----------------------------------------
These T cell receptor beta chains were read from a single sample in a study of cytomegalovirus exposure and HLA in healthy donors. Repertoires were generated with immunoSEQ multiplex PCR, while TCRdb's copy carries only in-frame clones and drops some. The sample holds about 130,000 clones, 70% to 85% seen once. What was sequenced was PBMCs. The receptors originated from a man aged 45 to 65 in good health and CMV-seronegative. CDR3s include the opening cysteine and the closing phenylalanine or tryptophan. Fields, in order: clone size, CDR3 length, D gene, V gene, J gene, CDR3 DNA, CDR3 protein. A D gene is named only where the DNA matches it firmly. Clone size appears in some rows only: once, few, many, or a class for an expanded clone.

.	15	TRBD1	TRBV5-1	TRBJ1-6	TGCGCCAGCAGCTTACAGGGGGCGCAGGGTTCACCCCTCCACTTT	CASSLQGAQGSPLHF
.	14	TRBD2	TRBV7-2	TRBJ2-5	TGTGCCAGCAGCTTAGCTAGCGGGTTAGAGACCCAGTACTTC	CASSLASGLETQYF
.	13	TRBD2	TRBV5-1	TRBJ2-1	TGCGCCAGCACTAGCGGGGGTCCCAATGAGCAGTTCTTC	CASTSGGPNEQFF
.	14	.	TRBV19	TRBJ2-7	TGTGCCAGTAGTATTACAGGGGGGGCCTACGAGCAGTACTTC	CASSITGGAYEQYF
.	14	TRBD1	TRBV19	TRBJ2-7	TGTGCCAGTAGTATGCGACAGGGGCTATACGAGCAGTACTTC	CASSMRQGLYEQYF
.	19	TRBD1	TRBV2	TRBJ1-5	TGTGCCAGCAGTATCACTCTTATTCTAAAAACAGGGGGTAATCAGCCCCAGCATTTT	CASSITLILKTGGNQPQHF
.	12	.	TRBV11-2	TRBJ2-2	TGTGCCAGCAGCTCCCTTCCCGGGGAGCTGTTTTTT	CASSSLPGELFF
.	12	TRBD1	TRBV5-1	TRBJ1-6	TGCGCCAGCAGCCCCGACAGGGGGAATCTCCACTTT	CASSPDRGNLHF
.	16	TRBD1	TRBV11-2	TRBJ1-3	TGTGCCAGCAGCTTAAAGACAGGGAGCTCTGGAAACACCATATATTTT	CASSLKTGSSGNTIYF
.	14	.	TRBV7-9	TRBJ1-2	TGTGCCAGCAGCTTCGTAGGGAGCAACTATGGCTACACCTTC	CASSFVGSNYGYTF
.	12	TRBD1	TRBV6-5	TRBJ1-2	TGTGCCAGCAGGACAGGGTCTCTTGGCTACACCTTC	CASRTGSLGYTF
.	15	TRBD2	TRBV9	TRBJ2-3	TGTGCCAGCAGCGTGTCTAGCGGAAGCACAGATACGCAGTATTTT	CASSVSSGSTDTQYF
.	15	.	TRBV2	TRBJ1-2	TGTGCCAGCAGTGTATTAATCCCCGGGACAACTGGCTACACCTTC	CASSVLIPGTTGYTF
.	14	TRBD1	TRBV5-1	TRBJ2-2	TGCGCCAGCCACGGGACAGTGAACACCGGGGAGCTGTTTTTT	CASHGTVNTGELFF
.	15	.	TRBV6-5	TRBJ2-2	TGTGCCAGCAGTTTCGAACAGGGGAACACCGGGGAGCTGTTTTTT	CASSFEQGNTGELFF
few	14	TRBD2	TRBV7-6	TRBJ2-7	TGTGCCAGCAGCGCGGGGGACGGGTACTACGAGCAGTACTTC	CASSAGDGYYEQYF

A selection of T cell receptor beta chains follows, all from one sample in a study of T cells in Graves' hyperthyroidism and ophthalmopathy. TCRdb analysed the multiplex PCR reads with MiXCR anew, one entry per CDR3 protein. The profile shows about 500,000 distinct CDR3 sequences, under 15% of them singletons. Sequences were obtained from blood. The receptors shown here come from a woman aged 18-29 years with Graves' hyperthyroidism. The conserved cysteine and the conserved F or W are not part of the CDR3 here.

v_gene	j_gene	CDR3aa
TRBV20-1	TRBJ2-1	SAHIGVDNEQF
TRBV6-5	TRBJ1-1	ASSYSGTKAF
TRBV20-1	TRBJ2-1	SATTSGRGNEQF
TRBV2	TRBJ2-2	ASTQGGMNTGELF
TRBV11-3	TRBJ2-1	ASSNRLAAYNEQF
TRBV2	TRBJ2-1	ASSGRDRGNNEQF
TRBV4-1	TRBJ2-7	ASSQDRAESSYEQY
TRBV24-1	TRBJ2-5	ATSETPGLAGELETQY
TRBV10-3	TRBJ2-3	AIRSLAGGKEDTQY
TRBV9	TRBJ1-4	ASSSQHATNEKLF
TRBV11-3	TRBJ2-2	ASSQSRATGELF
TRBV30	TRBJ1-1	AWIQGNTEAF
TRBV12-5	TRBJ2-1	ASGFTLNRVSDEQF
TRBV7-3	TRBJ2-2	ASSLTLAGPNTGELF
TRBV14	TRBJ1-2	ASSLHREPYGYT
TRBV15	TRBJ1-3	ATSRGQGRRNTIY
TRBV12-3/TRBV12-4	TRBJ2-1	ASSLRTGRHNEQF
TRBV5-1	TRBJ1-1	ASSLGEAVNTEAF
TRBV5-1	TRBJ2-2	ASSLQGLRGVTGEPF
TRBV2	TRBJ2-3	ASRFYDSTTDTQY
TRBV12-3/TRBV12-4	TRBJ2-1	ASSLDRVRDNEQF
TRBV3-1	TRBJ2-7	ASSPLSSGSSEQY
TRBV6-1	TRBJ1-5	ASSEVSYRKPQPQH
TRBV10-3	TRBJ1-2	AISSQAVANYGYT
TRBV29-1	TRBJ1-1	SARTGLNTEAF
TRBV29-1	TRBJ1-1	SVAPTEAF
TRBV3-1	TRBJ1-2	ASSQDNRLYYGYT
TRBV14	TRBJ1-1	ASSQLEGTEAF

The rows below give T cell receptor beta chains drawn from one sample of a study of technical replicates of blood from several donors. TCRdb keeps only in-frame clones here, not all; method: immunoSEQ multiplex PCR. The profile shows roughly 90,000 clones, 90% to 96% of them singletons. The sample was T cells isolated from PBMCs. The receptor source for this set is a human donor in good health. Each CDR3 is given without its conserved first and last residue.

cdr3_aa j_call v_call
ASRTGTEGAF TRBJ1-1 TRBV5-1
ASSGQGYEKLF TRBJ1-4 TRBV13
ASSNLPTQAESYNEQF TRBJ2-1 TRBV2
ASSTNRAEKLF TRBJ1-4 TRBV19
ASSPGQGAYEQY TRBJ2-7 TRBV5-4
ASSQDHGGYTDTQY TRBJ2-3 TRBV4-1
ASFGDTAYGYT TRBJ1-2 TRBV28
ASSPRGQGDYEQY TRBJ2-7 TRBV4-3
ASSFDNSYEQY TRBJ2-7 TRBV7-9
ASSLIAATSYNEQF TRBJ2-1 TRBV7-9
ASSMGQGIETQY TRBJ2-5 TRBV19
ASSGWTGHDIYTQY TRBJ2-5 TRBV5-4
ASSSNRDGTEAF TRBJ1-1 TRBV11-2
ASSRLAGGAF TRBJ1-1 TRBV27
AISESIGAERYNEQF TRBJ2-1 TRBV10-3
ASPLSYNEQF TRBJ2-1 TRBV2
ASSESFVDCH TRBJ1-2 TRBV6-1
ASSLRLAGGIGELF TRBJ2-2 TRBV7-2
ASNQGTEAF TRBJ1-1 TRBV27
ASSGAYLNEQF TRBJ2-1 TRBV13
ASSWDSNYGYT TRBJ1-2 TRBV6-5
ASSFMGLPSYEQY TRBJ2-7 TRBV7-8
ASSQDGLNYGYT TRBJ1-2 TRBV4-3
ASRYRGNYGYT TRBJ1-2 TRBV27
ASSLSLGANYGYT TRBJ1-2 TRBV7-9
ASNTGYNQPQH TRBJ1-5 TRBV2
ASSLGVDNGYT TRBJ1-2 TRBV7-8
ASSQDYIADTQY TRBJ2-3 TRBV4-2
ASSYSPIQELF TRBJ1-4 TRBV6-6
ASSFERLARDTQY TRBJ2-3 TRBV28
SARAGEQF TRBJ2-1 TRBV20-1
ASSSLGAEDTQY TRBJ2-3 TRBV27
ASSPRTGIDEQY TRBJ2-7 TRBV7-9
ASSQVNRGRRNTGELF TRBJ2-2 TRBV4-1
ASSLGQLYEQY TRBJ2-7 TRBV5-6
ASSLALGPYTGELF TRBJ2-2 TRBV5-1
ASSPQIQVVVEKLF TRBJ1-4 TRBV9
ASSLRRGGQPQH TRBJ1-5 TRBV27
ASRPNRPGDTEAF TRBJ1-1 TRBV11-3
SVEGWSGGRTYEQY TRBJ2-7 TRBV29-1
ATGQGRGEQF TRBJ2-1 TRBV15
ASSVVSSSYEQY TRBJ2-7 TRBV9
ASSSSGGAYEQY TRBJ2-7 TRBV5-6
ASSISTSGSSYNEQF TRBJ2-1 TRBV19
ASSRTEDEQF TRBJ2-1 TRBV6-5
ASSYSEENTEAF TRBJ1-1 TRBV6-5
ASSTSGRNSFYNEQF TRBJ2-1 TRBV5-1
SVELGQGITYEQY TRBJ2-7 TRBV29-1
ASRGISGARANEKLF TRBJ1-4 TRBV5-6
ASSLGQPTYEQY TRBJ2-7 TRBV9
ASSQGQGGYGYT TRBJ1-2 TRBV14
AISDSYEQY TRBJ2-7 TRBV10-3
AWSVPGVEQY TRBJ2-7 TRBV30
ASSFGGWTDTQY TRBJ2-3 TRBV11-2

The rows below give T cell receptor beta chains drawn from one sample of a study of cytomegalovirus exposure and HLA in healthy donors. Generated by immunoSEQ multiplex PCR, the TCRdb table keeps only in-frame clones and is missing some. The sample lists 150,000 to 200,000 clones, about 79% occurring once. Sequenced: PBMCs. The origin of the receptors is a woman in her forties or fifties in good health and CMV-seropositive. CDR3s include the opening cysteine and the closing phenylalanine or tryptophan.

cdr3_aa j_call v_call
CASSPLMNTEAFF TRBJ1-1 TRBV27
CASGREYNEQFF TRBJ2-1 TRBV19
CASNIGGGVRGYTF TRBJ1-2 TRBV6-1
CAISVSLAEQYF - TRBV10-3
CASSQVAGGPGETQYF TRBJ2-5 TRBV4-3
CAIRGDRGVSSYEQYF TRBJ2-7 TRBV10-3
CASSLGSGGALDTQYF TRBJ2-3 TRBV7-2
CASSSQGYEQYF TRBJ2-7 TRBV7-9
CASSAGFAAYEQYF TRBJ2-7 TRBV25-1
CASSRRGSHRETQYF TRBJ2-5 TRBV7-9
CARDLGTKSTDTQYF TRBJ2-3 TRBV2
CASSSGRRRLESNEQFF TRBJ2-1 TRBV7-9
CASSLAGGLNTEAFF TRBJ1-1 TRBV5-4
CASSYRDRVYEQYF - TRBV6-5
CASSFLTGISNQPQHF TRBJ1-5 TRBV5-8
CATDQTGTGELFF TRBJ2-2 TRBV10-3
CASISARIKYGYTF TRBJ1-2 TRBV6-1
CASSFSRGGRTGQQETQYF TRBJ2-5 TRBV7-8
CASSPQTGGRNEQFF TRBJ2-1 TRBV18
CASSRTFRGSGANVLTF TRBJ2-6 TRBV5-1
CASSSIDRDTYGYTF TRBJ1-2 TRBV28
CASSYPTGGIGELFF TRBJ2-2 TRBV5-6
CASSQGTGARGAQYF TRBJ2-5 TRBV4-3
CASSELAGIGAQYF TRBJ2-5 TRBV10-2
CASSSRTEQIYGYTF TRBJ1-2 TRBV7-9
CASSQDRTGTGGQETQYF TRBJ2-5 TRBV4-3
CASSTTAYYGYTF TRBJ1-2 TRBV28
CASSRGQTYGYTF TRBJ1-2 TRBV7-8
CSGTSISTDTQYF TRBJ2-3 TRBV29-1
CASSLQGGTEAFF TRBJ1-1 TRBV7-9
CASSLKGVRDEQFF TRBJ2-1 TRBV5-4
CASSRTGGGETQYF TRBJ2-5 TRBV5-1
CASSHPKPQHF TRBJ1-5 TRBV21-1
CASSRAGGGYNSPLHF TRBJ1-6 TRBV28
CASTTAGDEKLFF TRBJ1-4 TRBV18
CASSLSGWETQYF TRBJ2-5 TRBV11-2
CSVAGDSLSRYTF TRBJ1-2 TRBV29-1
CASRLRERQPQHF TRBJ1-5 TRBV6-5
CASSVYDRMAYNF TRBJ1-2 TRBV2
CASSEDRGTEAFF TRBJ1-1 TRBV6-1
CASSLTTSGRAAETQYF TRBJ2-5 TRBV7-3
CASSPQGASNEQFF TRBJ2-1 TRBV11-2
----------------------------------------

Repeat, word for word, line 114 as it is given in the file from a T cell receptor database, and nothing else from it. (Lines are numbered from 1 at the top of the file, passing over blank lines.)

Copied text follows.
CASSAGFAAYEQYF TRBJ2-7 TRBV25-1